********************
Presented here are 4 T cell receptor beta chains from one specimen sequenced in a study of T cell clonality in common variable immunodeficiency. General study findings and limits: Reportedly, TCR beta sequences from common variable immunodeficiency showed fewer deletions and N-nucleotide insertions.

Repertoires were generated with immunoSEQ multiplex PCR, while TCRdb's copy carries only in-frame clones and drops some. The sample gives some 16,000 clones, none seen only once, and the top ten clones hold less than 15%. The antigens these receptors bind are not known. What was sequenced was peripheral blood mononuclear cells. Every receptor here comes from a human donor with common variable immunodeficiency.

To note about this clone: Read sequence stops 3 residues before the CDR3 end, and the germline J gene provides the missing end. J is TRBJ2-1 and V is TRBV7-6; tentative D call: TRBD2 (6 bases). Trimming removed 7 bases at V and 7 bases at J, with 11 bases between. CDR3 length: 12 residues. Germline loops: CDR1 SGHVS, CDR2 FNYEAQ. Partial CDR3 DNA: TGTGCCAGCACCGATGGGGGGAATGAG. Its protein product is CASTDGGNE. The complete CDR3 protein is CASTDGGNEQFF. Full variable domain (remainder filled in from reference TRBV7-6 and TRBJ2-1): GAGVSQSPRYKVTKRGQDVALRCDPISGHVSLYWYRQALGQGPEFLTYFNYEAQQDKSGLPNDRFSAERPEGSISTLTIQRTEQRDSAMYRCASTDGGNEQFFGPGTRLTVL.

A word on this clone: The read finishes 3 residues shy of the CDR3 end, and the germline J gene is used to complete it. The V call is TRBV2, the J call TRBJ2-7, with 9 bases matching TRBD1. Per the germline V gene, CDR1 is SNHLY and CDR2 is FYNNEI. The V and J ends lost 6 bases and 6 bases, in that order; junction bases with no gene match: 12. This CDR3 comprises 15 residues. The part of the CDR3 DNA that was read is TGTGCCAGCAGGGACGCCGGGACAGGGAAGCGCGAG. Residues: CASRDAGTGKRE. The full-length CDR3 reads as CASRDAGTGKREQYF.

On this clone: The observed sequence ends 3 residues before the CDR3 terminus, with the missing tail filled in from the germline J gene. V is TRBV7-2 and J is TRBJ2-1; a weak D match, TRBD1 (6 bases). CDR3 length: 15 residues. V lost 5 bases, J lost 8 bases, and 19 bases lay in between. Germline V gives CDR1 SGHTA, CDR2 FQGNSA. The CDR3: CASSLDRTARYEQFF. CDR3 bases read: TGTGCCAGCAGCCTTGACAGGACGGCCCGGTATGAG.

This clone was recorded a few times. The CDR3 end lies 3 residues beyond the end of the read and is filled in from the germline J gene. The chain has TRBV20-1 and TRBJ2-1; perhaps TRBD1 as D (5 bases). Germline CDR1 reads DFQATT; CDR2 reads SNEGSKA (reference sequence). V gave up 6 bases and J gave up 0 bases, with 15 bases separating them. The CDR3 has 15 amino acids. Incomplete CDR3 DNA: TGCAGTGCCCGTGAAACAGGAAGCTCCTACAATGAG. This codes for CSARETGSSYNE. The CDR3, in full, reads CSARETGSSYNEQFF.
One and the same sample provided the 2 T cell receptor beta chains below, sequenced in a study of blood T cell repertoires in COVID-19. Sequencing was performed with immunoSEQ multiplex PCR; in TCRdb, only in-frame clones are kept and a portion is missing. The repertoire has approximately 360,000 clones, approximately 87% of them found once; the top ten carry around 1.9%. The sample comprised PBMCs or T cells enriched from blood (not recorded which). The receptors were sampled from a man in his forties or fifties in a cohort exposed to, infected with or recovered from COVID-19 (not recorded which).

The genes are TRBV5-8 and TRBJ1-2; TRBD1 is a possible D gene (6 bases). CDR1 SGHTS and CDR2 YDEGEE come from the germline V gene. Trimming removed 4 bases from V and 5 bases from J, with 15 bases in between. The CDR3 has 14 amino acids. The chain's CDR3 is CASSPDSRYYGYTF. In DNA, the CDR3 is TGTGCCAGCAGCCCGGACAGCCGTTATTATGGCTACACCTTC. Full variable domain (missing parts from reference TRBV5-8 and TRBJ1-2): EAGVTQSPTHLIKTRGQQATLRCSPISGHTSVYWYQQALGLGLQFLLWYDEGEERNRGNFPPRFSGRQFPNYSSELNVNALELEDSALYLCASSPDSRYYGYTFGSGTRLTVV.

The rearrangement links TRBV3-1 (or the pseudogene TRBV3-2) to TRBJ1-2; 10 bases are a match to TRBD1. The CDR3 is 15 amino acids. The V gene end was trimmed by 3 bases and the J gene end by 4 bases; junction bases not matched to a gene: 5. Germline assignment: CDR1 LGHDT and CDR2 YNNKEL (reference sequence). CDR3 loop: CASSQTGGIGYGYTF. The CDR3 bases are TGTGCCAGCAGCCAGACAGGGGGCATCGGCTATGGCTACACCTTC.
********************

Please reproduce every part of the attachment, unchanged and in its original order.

Presented here are 4 T cell receptor beta chains from one specimen sequenced in a study of T cell clonality in common variable immunodeficiency. General study findings and limits: Reportedly, TCR beta sequences from common variable immunodeficiency showed fewer deletions and N-nucleotide insertions.

Repertoires were generated with immunoSEQ multiplex PCR, while TCRdb's copy carries only in-frame clones and drops some. The sample gives some 16,000 clones, none seen only once, and the top ten clones hold less than 15%. The antigens these receptors bind are not known. What was sequenced was peripheral blood mononuclear cells. Every receptor here comes from a human donor with common variable immunodeficiency.

To note about this clone: Read sequence stops 3 residues before the CDR3 end, and the germline J gene provides the missing end. J is TRBJ2-1 and V is TRBV7-6; tentative D call: TRBD2 (6 bases). Trimming removed 7 bases at V and 7 bases at J, with 11 bases between. CDR3 length: 12 residues. Germline loops: CDR1 SGHVS, CDR2 FNYEAQ. Partial CDR3 DNA: TGTGCCAGCACCGATGGGGGGAATGAG. Its protein product is CASTDGGNE. The complete CDR3 protein is CASTDGGNEQFF. Full variable domain (remainder filled in from reference TRBV7-6 and TRBJ2-1): GAGVSQSPRYKVTKRGQDVALRCDPISGHVSLYWYRQALGQGPEFLTYFNYEAQQDKSGLPNDRFSAERPEGSISTLTIQRTEQRDSAMYRCASTDGGNEQFFGPGTRLTVL.

A word on this clone: The read finishes 3 residues shy of the CDR3 end, and the germline J gene is used to complete it. The V call is TRBV2, the J call TRBJ2-7, with 9 bases matching TRBD1. Per the germline V gene, CDR1 is SNHLY and CDR2 is FYNNEI. The V and J ends lost 6 bases and 6 bases, in that order; junction bases with no gene match: 12. This CDR3 comprises 15 residues. The part of the CDR3 DNA that was read is TGTGCCAGCAGGGACGCCGGGACAGGGAAGCGCGAG. Residues: CASRDAGTGKRE. The full-length CDR3 reads as CASRDAGTGKREQYF.

On this clone: The observed sequence ends 3 residues before the CDR3 terminus, with the missing tail filled in from the germline J gene. V is TRBV7-2 and J is TRBJ2-1; a weak D match, TRBD1 (6 bases). CDR3 length: 15 residues. V lost 5 bases, J lost 8 bases, and 19 bases lay in between. Germline V gives CDR1 SGHTA, CDR2 FQGNSA. The CDR3: CASSLDRTARYEQFF. CDR3 bases read: TGTGCCAGCAGCCTTGACAGGACGGCCCGGTATGAG.

This clone was recorded a few times. The CDR3 end lies 3 residues beyond the end of the read and is filled in from the germline J gene. The chain has TRBV20-1 and TRBJ2-1; perhaps TRBD1 as D (5 bases). Germline CDR1 reads DFQATT; CDR2 reads SNEGSKA (reference sequence). V gave up 6 bases and J gave up 0 bases, with 15 bases separating them. The CDR3 has 15 amino acids. Incomplete CDR3 DNA: TGCAGTGCCCGTGAAACAGGAAGCTCCTACAATGAG. This codes for CSARETGSSYNE. The CDR3, in full, reads CSARETGSSYNEQFF.
One and the same sample provided the 2 T cell receptor beta chains below, sequenced in a study of blood T cell repertoires in COVID-19. Sequencing was performed with immunoSEQ multiplex PCR; in TCRdb, only in-frame clones are kept and a portion is missing. The repertoire has approximately 360,000 clones, approximately 87% of them found once; the top ten carry around 1.9%. The sample comprised PBMCs or T cells enriched from blood (not recorded which). The receptors were sampled from a man in his forties or fifties in a cohort exposed to, infected with or recovered from COVID-19 (not recorded which).

The genes are TRBV5-8 and TRBJ1-2; TRBD1 is a possible D gene (6 bases). CDR1 SGHTS and CDR2 YDEGEE come from the germline V gene. Trimming removed 4 bases from V and 5 bases from J, with 15 bases in between. The CDR3 has 14 amino acids. The chain's CDR3 is CASSPDSRYYGYTF. In DNA, the CDR3 is TGTGCCAGCAGCCCGGACAGCCGTTATTATGGCTACACCTTC. Full variable domain (missing parts from reference TRBV5-8 and TRBJ1-2): EAGVTQSPTHLIKTRGQQATLRCSPISGHTSVYWYQQALGLGLQFLLWYDEGEERNRGNFPPRFSGRQFPNYSSELNVNALELEDSALYLCASSPDSRYYGYTFGSGTRLTVV.

The rearrangement links TRBV3-1 (or the pseudogene TRBV3-2) to TRBJ1-2; 10 bases are a match to TRBD1. The CDR3 is 15 amino acids. The V gene end was trimmed by 3 bases and the J gene end by 4 bases; junction bases not matched to a gene: 5. Germline assignment: CDR1 LGHDT and CDR2 YNNKEL (reference sequence). CDR3 loop: CASSQTGGIGYGYTF. The CDR3 bases are TGTGCCAGCAGCCAGACAGGGGGCATCGGCTATGGCTACACCTTC.